And the Morgan report concludes Acacia “is arguably the most closely monitored and highly accountable prison in Australia”.
“Expectations of the state’s public sector prisons are less detailed, less transparent, less clear and less robustly monitored than those of Acacia,” it says.
But the report also finds the WA Department of Correctional Services has been reluctant to transfer proven innovations at Acacia into the public prison system.
It even has stifled Serco’s proposals to introduce “high quality” programs that are radically extending the outsourcing revolution into new areas in Britain , both under the “big society” of new Conservative Prime Minister David Cameron and the previous Labour government.
Under a new British pilot program, Serco will be paid more for managing the Doncaster prison if it can cut the reoffending rate of released inmates. In New Zealand, Serco is about to take over Auckland’s Mt Eden jail under a contract that also links its payment to reductions in reconviction rates for released prisoners.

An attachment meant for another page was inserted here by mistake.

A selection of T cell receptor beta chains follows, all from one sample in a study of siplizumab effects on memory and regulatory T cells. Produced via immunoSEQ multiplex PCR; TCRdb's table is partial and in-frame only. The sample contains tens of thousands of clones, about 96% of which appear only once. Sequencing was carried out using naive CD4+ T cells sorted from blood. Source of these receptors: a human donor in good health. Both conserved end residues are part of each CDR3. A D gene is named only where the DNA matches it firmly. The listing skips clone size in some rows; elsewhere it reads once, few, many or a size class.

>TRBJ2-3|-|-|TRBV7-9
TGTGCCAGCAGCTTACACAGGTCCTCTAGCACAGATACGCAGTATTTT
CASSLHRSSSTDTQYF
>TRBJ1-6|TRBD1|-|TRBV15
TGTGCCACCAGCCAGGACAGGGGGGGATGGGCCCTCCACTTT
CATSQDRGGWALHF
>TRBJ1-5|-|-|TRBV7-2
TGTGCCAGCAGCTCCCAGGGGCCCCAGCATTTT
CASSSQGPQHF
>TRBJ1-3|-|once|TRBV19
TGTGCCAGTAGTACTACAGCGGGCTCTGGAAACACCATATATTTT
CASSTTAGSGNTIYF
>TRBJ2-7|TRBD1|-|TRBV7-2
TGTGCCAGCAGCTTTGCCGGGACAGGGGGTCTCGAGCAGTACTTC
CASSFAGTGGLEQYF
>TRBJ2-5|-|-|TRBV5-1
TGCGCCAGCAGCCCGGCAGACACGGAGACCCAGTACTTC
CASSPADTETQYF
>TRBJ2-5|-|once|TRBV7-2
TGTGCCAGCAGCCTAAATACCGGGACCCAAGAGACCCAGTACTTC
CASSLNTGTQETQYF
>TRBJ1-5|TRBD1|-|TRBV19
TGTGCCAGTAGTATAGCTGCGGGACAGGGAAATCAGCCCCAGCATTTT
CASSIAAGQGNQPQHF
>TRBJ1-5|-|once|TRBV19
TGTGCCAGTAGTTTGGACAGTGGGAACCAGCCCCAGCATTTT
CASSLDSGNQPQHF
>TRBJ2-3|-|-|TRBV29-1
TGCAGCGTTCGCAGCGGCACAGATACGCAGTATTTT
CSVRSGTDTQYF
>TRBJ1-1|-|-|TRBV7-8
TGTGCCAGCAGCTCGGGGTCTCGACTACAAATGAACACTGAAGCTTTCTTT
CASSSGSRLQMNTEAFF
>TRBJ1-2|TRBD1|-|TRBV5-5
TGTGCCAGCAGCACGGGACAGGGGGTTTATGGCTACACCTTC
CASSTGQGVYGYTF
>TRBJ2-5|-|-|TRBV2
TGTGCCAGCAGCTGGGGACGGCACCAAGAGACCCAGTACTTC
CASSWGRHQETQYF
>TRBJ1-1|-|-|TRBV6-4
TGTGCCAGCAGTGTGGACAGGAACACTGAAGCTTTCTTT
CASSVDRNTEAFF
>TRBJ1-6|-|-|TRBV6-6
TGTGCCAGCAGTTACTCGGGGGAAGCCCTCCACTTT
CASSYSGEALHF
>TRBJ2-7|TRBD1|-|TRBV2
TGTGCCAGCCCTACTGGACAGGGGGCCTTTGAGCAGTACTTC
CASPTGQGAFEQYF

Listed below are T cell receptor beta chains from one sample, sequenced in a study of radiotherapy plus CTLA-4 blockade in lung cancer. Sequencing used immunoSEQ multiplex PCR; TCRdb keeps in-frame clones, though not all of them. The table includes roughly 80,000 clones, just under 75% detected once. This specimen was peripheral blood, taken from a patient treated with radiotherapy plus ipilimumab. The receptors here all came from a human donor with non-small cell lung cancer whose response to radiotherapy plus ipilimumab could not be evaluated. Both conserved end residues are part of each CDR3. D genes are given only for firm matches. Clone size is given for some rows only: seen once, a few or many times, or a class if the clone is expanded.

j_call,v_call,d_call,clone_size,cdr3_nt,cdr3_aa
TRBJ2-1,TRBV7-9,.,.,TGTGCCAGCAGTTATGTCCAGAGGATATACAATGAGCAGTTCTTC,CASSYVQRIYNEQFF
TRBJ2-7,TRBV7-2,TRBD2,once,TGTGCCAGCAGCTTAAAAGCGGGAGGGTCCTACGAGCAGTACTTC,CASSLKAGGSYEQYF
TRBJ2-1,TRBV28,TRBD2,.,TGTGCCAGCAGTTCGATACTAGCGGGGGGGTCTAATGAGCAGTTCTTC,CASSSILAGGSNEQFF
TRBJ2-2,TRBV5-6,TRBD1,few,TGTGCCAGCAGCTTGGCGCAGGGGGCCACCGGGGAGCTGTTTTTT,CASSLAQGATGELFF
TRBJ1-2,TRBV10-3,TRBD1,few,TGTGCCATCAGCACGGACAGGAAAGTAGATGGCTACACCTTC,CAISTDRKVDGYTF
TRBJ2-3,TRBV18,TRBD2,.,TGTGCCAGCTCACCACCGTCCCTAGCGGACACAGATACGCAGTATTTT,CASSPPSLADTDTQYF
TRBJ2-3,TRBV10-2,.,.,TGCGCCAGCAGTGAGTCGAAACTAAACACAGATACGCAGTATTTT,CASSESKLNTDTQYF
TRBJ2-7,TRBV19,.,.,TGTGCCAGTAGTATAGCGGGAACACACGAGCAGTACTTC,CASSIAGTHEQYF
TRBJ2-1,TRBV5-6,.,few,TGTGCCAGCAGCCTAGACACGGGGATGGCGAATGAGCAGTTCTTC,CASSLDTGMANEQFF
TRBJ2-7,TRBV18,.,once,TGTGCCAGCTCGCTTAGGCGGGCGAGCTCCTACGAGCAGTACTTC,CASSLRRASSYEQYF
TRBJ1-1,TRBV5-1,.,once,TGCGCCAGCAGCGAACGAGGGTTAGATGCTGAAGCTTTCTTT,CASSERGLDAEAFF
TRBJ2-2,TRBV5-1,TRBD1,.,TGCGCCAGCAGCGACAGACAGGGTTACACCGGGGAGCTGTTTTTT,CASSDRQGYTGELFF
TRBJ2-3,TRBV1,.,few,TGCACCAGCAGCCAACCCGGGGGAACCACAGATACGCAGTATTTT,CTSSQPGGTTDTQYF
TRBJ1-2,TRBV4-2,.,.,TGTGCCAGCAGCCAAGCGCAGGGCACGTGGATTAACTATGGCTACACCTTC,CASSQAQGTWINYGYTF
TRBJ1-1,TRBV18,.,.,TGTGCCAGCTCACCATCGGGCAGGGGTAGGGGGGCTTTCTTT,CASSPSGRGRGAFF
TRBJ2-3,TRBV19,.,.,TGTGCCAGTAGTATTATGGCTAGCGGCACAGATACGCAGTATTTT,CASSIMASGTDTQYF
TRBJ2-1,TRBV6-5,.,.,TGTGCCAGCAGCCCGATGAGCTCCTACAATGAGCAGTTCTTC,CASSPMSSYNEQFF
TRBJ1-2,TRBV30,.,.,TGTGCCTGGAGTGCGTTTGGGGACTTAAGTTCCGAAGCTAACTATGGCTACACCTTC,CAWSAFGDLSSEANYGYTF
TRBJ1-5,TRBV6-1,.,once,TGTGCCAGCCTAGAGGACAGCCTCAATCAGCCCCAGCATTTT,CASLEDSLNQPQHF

Government-run prisons traditionally focus little on recidivism. Reoffending is not included in the state-based prison performance indicators monitored by the Productivity Commission under the Council of Australian Governments. “There is almost no mechanism in place to measure what happens to someone when they walk outside,” says Campbell.
Yet the cost of keeping Australia’s 28,500 full-time prisoners is clashing with “lock ’em up” law and order politics.
Taxpayers forked out $3.3 billion to run the state-based prisons and community corrections systems in 2009-10.
In NSW, new Liberal Attorney-General Greg Smith claims “every prisoner who returns to jail wastes taxpayers’ money“, vows to reduce the state’s reoffending rate to below the national average in a decade and rejects the idea that “success on law and order issues can alone be judged by how many people are locked up”.
In Tasmania, Greens leader and Corrections Minister Nick McKim stood down 40 prison guards at Hobart’s Risdon jail in February after repeated wildcat strikes, replacing them with police. McKim told the union the prison was run by prison management, not guards. The union likened McKim to John Howard and Peter Reith on the waterfront.